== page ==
When I sit down with clients at the beginning of a case, everyone wants to know two things:
1. How much is my case worth?
2. How long is it going to take?
The reality of the matter is that few lawyers would ever give you the firm answer you are looking for, for one important reason: nobody knows. Every case has issues that crop up during the course of litigation, and most of the time, when you sign up a case, you are only hearing one side of the story. All of those factors contribute to the uncertainty about how long a case might take.
What to expect in my case?
I decided to write this blog as an overview of what you can expect in litigation. Every case will follow its own path, and your case may not go through all of these phases. Generally, these are the stages of an insurance bad faith case.
While this is the obvious first step, it should not be taken lightly. Before I can file suit on your case, I have to make sure that we have investigated the facts that are available. Spending a little bit of time at the beginning may save a lot of time, expense and heartache and the end of the case. Here are the things I generally want to see before I file suit:
- Your insurance policy
- The correspondence between you and the insurance company
- The denial or explanation of the payments that were made
- The estimates prepared by the insurance company
- Estimates or at least an understanding of what needs to be done to repair the damage
Once the lawsuit is filed, the lawsuit must be served on the Defendants. Service can occur in a number of different ways, but typically a private process server will mail or deliver by hand a copy of the lawsuit to the defendants. Once the lawsuit is filed, the law allows the defendants 3-4 weeks to hire lawyers and file their answer, which responds to the allegations in the lawsuit filed by the plaintiffs.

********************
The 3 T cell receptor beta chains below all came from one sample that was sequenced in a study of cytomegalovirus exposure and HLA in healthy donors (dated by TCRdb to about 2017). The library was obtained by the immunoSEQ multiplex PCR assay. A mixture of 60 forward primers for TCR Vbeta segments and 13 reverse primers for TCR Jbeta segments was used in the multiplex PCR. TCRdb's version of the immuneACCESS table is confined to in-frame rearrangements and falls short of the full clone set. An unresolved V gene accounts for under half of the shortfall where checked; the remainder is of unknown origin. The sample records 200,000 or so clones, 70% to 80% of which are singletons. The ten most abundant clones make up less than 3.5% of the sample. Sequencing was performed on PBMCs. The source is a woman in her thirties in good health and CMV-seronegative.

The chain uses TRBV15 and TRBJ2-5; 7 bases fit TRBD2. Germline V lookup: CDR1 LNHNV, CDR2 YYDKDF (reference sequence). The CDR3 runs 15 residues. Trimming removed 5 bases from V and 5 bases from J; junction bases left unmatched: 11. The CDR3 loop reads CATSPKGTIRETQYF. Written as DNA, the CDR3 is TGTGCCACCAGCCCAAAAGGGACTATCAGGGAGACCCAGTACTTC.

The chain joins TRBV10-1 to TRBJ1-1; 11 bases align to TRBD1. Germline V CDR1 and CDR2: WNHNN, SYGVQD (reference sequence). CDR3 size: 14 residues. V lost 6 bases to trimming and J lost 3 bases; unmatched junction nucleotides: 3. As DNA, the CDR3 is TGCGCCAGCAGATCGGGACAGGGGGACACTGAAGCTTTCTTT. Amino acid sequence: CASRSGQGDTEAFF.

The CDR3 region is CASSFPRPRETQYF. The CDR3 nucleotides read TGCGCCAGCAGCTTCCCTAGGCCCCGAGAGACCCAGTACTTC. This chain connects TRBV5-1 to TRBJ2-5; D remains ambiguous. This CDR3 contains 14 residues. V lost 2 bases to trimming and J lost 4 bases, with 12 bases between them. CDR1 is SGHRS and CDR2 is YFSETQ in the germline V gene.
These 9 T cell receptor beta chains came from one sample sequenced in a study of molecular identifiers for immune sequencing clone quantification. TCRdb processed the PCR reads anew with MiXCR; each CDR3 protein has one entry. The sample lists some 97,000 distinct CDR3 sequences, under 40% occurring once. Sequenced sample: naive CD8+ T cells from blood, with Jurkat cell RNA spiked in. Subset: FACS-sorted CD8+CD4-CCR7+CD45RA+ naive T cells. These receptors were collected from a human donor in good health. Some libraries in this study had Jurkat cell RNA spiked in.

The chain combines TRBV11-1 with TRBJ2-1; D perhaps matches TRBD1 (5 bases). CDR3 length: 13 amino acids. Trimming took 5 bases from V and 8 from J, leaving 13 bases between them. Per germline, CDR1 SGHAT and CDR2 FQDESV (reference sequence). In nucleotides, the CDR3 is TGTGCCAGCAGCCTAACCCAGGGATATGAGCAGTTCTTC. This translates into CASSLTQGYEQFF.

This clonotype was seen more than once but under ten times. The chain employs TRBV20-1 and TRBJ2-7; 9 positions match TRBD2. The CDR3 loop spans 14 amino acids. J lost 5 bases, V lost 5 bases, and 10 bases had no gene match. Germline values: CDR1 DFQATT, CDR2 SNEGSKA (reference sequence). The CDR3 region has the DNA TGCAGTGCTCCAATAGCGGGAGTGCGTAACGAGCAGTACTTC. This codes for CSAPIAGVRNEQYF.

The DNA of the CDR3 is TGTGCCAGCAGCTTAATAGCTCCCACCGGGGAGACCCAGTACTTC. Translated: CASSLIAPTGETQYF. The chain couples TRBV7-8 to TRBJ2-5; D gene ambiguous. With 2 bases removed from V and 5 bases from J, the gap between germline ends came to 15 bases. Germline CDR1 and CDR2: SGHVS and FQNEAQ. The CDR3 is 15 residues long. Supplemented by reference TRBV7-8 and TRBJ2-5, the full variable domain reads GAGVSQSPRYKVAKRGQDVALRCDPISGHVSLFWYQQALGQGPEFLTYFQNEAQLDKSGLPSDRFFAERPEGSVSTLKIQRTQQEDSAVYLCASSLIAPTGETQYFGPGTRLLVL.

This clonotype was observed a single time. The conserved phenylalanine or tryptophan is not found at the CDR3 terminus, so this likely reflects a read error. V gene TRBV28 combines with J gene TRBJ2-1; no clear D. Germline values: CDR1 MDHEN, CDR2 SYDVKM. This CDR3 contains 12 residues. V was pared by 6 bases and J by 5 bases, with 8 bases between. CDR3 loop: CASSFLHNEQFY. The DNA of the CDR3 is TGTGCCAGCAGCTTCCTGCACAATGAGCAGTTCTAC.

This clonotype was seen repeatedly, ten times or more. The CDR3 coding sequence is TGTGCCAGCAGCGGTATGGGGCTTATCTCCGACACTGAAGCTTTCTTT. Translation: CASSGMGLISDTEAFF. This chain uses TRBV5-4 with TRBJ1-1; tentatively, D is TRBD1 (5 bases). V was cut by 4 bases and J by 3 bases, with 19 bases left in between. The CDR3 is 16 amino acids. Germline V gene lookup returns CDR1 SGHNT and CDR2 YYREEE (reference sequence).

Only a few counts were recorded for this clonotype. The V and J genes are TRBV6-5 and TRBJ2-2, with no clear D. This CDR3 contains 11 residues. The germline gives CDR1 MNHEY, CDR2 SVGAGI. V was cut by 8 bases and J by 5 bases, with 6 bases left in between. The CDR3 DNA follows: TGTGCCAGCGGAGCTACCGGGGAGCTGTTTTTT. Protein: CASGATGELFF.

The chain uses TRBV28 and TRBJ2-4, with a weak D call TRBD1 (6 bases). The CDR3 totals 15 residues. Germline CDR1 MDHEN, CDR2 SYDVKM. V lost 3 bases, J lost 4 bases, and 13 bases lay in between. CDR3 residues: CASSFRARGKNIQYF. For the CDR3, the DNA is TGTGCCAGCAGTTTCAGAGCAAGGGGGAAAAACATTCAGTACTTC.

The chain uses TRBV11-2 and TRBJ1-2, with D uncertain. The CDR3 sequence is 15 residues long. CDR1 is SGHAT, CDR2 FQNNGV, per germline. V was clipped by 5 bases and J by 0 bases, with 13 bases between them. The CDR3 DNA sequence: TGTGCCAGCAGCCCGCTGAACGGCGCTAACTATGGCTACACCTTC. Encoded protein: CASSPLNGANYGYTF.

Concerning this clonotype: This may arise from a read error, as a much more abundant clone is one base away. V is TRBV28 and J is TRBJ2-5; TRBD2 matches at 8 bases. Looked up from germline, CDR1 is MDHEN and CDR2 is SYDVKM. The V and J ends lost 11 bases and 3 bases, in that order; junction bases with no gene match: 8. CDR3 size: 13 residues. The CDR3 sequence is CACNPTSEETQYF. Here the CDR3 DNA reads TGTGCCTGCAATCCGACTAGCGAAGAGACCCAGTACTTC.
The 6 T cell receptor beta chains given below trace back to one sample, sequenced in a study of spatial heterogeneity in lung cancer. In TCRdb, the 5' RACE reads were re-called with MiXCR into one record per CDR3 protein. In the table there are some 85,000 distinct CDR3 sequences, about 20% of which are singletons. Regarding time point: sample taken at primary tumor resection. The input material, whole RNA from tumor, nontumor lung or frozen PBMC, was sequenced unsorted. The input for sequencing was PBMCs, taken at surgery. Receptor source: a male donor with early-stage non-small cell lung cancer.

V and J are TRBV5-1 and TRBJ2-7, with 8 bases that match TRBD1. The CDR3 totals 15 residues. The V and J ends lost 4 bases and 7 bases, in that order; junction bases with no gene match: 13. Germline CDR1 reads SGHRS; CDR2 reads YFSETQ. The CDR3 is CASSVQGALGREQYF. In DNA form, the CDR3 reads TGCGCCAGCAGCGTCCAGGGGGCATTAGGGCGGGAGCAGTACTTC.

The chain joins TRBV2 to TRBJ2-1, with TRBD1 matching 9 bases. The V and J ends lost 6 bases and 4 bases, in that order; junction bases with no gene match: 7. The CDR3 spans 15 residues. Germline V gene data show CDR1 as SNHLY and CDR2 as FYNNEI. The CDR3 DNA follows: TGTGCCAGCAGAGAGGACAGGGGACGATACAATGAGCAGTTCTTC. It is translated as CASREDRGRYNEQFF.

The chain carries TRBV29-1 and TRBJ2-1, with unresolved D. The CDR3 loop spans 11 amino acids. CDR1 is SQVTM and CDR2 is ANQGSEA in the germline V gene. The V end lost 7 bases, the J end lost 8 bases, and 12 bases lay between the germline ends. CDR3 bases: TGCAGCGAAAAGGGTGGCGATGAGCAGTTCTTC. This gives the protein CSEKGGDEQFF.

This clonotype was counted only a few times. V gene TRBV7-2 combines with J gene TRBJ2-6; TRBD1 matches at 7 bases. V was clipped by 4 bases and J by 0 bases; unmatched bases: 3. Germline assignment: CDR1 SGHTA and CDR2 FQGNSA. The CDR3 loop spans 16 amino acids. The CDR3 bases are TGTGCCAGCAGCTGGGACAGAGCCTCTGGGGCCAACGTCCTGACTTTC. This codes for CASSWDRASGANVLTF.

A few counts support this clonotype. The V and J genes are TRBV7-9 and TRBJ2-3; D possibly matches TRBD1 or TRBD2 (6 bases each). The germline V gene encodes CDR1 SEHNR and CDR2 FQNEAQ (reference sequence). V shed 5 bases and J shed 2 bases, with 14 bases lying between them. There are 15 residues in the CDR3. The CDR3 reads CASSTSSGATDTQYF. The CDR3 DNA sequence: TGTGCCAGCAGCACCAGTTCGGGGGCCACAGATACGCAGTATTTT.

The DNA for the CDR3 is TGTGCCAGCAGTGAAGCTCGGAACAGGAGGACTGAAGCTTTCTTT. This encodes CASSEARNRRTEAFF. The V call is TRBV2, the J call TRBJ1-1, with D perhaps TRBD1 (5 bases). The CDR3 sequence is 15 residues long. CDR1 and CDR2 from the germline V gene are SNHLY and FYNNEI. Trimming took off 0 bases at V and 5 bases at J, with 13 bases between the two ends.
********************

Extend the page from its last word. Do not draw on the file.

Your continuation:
Docket Control Order
One of the things that clients find surprising about litigation is that the lawyers don’t control all of the deadlines. Once the defendants file an answer, many courts will issue a scheduling order, or Docket Control Order. The Docket Control Order will set out important deadlines, like when certain kinds of motions must be filed, when discovery must be completed, and most importantly, the date of the trial setting.
A case filed in Harris County will typically see a trial setting nine months to a year away.
Discovery is a process that allows the parties to a lawsuit to ask questions and make requests for documents to the other side. In an insurance case, you will typically send out (and answer) interrogatories, requests for production and disclosures.
- Interrogatories – these are questions that require sworn answers. The answers to these questions may be used in court, just like testimony from the witness stand.
- Requests for Production – these are simply requests for documents from the other side. In an insurance case, you can expect to see requests related to the damages being claimed, the history of the property, maintenance records and repairs receipts and invoices.
- Disclosures. There are certain types of information that you can request that the other side answer automatically, without objections. These requests include the proper names of the parties, a calculation of damages, the names and contact information for persons who may know about the facts of the case, insurance policies that provide coverage and settlement agreements between the parties.
Once you have obtained documents, the next step it to begin taking depositions. Depositions are taken under oath, and the party testifying is asked questions. The answers to these questions may be used in court, and a witness’ answers may be used against them if they testify differently later. This concept is called impeachment and creates a big penalty for lying under oath.
The law requires that the parties provide evidence to support their claims in court. One way that lawyers present evidence is through experts, who are hired to explain complicated issues to the jury. The parties can depose expert witnesses before trial to determine their opinions and to explore how they reached those conclusions.
The vast majority of cases settle before trial for one critical reason: money. Getting to trial is time-consuming and expensive, and the costs of litigation can easily cross six figures through the end of trial. When a case goes to trial, a jury of twelve people will hear the evidence in the case, as well as the arguments of the lawyers. Then the jury will consider what they have heard, or deliberate, then reach a determination. That determination is called a verdict, and it represents the findings of the jurors.
Once a jury makes a determination, the case is not always over. The losing side may also file an appeal, asking for another court to reconsider the evidence and the rulings of the Judge during the trial. Appeals can also be time and cost intensive.